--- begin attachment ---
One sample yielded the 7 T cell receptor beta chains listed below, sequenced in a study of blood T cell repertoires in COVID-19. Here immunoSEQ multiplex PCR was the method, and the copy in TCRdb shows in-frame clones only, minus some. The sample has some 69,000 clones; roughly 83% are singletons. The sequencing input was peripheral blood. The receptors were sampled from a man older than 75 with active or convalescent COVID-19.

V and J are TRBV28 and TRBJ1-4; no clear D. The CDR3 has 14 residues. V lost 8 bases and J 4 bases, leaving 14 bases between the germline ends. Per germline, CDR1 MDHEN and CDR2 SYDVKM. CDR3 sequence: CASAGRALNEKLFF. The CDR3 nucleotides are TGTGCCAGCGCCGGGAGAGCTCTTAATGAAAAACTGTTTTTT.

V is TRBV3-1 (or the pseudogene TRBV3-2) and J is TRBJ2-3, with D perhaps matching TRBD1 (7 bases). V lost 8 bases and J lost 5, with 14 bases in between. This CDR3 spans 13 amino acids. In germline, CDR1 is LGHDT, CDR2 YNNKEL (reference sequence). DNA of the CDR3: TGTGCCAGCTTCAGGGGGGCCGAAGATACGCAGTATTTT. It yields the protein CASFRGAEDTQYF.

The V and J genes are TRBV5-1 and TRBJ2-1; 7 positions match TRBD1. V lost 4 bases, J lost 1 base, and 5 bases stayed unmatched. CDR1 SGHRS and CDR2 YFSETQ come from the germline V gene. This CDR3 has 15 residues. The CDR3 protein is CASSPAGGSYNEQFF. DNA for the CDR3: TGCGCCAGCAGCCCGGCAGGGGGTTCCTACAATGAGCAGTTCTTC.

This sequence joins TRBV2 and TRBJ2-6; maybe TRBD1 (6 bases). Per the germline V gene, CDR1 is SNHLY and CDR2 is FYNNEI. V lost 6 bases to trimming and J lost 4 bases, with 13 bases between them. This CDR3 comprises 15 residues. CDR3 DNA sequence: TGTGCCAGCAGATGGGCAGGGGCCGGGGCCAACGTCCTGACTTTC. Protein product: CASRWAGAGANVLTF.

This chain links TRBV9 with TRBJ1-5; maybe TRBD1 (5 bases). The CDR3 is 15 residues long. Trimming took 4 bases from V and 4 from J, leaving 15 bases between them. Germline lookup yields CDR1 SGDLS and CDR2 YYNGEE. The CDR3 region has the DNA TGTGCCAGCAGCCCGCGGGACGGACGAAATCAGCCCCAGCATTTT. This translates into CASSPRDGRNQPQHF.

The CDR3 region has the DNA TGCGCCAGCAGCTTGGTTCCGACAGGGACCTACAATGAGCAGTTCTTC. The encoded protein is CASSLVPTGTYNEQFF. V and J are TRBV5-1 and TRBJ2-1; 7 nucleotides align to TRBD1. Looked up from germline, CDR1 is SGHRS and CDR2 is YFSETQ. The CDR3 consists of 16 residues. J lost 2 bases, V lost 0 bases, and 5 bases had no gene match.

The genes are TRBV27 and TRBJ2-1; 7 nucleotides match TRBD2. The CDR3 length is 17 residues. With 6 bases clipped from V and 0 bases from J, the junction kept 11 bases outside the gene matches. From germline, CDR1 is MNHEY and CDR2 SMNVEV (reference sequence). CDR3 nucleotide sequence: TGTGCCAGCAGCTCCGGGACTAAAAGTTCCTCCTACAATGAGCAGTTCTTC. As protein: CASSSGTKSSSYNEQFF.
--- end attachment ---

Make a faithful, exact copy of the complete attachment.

One sample yielded the 7 T cell receptor beta chains listed below, sequenced in a study of blood T cell repertoires in COVID-19. Here immunoSEQ multiplex PCR was the method, and the copy in TCRdb shows in-frame clones only, minus some. The sample has some 69,000 clones; roughly 83% are singletons. The sequencing input was peripheral blood. The receptors were sampled from a man older than 75 with active or convalescent COVID-19.

V and J are TRBV28 and TRBJ1-4; no clear D. The CDR3 has 14 residues. V lost 8 bases and J 4 bases, leaving 14 bases between the germline ends. Per germline, CDR1 MDHEN and CDR2 SYDVKM. CDR3 sequence: CASAGRALNEKLFF. The CDR3 nucleotides are TGTGCCAGCGCCGGGAGAGCTCTTAATGAAAAACTGTTTTTT.

V is TRBV3-1 (or the pseudogene TRBV3-2) and J is TRBJ2-3, with D perhaps matching TRBD1 (7 bases). V lost 8 bases and J lost 5, with 14 bases in between. This CDR3 spans 13 amino acids. In germline, CDR1 is LGHDT, CDR2 YNNKEL (reference sequence). DNA of the CDR3: TGTGCCAGCTTCAGGGGGGCCGAAGATACGCAGTATTTT. It yields the protein CASFRGAEDTQYF.

The V and J genes are TRBV5-1 and TRBJ2-1; 7 positions match TRBD1. V lost 4 bases, J lost 1 base, and 5 bases stayed unmatched. CDR1 SGHRS and CDR2 YFSETQ come from the germline V gene. This CDR3 has 15 residues. The CDR3 protein is CASSPAGGSYNEQFF. DNA for the CDR3: TGCGCCAGCAGCCCGGCAGGGGGTTCCTACAATGAGCAGTTCTTC.

This sequence joins TRBV2 and TRBJ2-6; maybe TRBD1 (6 bases). Per the germline V gene, CDR1 is SNHLY and CDR2 is FYNNEI. V lost 6 bases to trimming and J lost 4 bases, with 13 bases between them. This CDR3 comprises 15 residues. CDR3 DNA sequence: TGTGCCAGCAGATGGGCAGGGGCCGGGGCCAACGTCCTGACTTTC. Protein product: CASRWAGAGANVLTF.

This chain links TRBV9 with TRBJ1-5; maybe TRBD1 (5 bases). The CDR3 is 15 residues long. Trimming took 4 bases from V and 4 from J, leaving 15 bases between them. Germline lookup yields CDR1 SGDLS and CDR2 YYNGEE. The CDR3 region has the DNA TGTGCCAGCAGCCCGCGGGACGGACGAAATCAGCCCCAGCATTTT. This translates into CASSPRDGRNQPQHF.

The CDR3 region has the DNA TGCGCCAGCAGCTTGGTTCCGACAGGGACCTACAATGAGCAGTTCTTC. The encoded protein is CASSLVPTGTYNEQFF. V and J are TRBV5-1 and TRBJ2-1; 7 nucleotides align to TRBD1. Looked up from germline, CDR1 is SGHRS and CDR2 is YFSETQ. The CDR3 consists of 16 residues. J lost 2 bases, V lost 0 bases, and 5 bases had no gene match.

The genes are TRBV27 and TRBJ2-1; 7 nucleotides match TRBD2. The CDR3 length is 17 residues. With 6 bases clipped from V and 0 bases from J, the junction kept 11 bases outside the gene matches. From germline, CDR1 is MNHEY and CDR2 SMNVEV (reference sequence). CDR3 nucleotide sequence: TGTGCCAGCAGCTCCGGGACTAAAAGTTCCTCCTACAATGAGCAGTTCTTC. As protein: CASSSGTKSSSYNEQFF.